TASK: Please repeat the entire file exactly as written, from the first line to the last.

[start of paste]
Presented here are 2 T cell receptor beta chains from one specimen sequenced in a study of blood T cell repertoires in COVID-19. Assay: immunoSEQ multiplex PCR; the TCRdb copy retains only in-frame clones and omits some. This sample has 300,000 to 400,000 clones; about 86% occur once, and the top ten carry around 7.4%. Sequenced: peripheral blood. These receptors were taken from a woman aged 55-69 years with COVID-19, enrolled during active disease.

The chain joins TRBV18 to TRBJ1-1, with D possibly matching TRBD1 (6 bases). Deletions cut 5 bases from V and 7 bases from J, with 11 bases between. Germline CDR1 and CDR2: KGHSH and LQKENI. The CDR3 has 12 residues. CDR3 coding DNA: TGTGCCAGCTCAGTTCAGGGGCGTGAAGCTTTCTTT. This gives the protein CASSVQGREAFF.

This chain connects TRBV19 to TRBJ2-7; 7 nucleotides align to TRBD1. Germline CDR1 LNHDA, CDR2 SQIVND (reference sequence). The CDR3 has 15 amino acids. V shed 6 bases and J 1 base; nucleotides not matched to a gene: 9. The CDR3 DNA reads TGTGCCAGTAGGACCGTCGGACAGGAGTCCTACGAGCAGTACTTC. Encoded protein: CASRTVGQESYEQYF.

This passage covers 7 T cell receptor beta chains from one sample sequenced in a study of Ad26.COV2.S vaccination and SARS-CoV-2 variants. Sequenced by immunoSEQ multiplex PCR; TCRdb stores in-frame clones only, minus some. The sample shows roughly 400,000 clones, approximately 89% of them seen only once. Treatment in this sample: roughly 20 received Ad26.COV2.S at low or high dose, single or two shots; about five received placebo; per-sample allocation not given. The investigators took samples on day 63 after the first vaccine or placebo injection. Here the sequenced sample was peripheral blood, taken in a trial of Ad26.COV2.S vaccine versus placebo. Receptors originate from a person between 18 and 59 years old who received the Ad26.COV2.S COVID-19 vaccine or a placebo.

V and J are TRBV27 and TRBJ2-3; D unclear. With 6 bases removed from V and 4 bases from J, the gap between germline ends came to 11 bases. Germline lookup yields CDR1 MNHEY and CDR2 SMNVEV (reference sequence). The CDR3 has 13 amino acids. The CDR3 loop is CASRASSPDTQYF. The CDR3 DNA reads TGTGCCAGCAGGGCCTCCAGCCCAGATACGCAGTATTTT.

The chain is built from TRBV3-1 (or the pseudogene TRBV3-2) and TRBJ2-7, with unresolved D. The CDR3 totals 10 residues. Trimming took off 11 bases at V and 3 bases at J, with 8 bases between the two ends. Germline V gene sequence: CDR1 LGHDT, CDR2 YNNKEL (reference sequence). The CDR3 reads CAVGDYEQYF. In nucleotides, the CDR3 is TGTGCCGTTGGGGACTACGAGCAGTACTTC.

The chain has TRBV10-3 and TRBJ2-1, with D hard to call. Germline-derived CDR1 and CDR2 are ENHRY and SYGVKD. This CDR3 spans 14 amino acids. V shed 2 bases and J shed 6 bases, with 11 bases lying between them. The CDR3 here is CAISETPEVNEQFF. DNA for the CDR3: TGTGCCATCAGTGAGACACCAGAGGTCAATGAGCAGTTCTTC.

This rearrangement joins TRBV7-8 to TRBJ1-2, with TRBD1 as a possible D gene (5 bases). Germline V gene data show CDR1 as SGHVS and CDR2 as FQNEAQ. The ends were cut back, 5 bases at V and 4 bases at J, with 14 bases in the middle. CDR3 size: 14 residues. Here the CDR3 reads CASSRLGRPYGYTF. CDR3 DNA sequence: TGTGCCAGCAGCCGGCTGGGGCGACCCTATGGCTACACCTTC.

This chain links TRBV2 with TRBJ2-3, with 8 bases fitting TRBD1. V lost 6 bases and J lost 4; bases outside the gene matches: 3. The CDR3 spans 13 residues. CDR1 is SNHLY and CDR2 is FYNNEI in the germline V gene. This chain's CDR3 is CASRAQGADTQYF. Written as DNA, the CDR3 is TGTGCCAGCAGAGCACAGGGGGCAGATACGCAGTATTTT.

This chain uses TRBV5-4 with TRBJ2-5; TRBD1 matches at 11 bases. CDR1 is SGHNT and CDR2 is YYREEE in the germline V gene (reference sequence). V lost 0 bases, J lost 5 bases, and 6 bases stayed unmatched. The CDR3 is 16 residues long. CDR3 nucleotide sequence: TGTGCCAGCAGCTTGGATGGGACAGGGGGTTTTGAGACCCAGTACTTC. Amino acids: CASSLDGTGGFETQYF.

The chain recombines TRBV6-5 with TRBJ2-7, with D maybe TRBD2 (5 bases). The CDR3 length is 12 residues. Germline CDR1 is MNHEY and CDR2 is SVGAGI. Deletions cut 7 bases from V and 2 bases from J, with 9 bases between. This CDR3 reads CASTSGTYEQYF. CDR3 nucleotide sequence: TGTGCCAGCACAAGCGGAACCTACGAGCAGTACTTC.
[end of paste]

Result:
Presented here are 2 T cell receptor beta chains from one specimen sequenced in a study of blood T cell repertoires in COVID-19. Assay: immunoSEQ multiplex PCR; the TCRdb copy retains only in-frame clones and omits some. This sample has 300,000 to 400,000 clones; about 86% occur once, and the top ten carry around 7.4%. Sequenced: peripheral blood. These receptors were taken from a woman aged 55-69 years with COVID-19, enrolled during active disease.

The chain joins TRBV18 to TRBJ1-1, with D possibly matching TRBD1 (6 bases). Deletions cut 5 bases from V and 7 bases from J, with 11 bases between. Germline CDR1 and CDR2: KGHSH and LQKENI. The CDR3 has 12 residues. CDR3 coding DNA: TGTGCCAGCTCAGTTCAGGGGCGTGAAGCTTTCTTT. This gives the protein CASSVQGREAFF.

This chain connects TRBV19 to TRBJ2-7; 7 nucleotides align to TRBD1. Germline CDR1 LNHDA, CDR2 SQIVND (reference sequence). The CDR3 has 15 amino acids. V shed 6 bases and J 1 base; nucleotides not matched to a gene: 9. The CDR3 DNA reads TGTGCCAGTAGGACCGTCGGACAGGAGTCCTACGAGCAGTACTTC. Encoded protein: CASRTVGQESYEQYF.

This passage covers 7 T cell receptor beta chains from one sample sequenced in a study of Ad26.COV2.S vaccination and SARS-CoV-2 variants. Sequenced by immunoSEQ multiplex PCR; TCRdb stores in-frame clones only, minus some. The sample shows roughly 400,000 clones, approximately 89% of them seen only once. Treatment in this sample: roughly 20 received Ad26.COV2.S at low or high dose, single or two shots; about five received placebo; per-sample allocation not given. The investigators took samples on day 63 after the first vaccine or placebo injection. Here the sequenced sample was peripheral blood, taken in a trial of Ad26.COV2.S vaccine versus placebo. Receptors originate from a person between 18 and 59 years old who received the Ad26.COV2.S COVID-19 vaccine or a placebo.

V and J are TRBV27 and TRBJ2-3; D unclear. With 6 bases removed from V and 4 bases from J, the gap between germline ends came to 11 bases. Germline lookup yields CDR1 MNHEY and CDR2 SMNVEV (reference sequence). The CDR3 has 13 amino acids. The CDR3 loop is CASRASSPDTQYF. The CDR3 DNA reads TGTGCCAGCAGGGCCTCCAGCCCAGATACGCAGTATTTT.

The chain is built from TRBV3-1 (or the pseudogene TRBV3-2) and TRBJ2-7, with unresolved D. The CDR3 totals 10 residues. Trimming took off 11 bases at V and 3 bases at J, with 8 bases between the two ends. Germline V gene sequence: CDR1 LGHDT, CDR2 YNNKEL (reference sequence). The CDR3 reads CAVGDYEQYF. In nucleotides, the CDR3 is TGTGCCGTTGGGGACTACGAGCAGTACTTC.

The chain has TRBV10-3 and TRBJ2-1, with D hard to call. Germline-derived CDR1 and CDR2 are ENHRY and SYGVKD. This CDR3 spans 14 amino acids. V shed 2 bases and J shed 6 bases, with 11 bases lying between them. The CDR3 here is CAISETPEVNEQFF. DNA for the CDR3: TGTGCCATCAGTGAGACACCAGAGGTCAATGAGCAGTTCTTC.

This rearrangement joins TRBV7-8 to TRBJ1-2, with TRBD1 as a possible D gene (5 bases). Germline V gene data show CDR1 as SGHVS and CDR2 as FQNEAQ. The ends were cut back, 5 bases at V and 4 bases at J, with 14 bases in the middle. CDR3 size: 14 residues. Here the CDR3 reads CASSRLGRPYGYTF. CDR3 DNA sequence: TGTGCCAGCAGCCGGCTGGGGCGACCCTATGGCTACACCTTC.

This chain links TRBV2 with TRBJ2-3, with 8 bases fitting TRBD1. V lost 6 bases and J lost 4; bases outside the gene matches: 3. The CDR3 spans 13 residues. CDR1 is SNHLY and CDR2 is FYNNEI in the germline V gene. This chain's CDR3 is CASRAQGADTQYF. Written as DNA, the CDR3 is TGTGCCAGCAGAGCACAGGGGGCAGATACGCAGTATTTT.

This chain uses TRBV5-4 with TRBJ2-5; TRBD1 matches at 11 bases. CDR1 is SGHNT and CDR2 is YYREEE in the germline V gene (reference sequence). V lost 0 bases, J lost 5 bases, and 6 bases stayed unmatched. The CDR3 is 16 residues long. CDR3 nucleotide sequence: TGTGCCAGCAGCTTGGATGGGACAGGGGGTTTTGAGACCCAGTACTTC. Amino acids: CASSLDGTGGFETQYF.

The chain recombines TRBV6-5 with TRBJ2-7, with D maybe TRBD2 (5 bases). The CDR3 length is 12 residues. Germline CDR1 is MNHEY and CDR2 is SVGAGI. Deletions cut 7 bases from V and 2 bases from J, with 9 bases between. This CDR3 reads CASTSGTYEQYF. CDR3 nucleotide sequence: TGTGCCAGCACAAGCGGAACCTACGAGCAGTACTTC.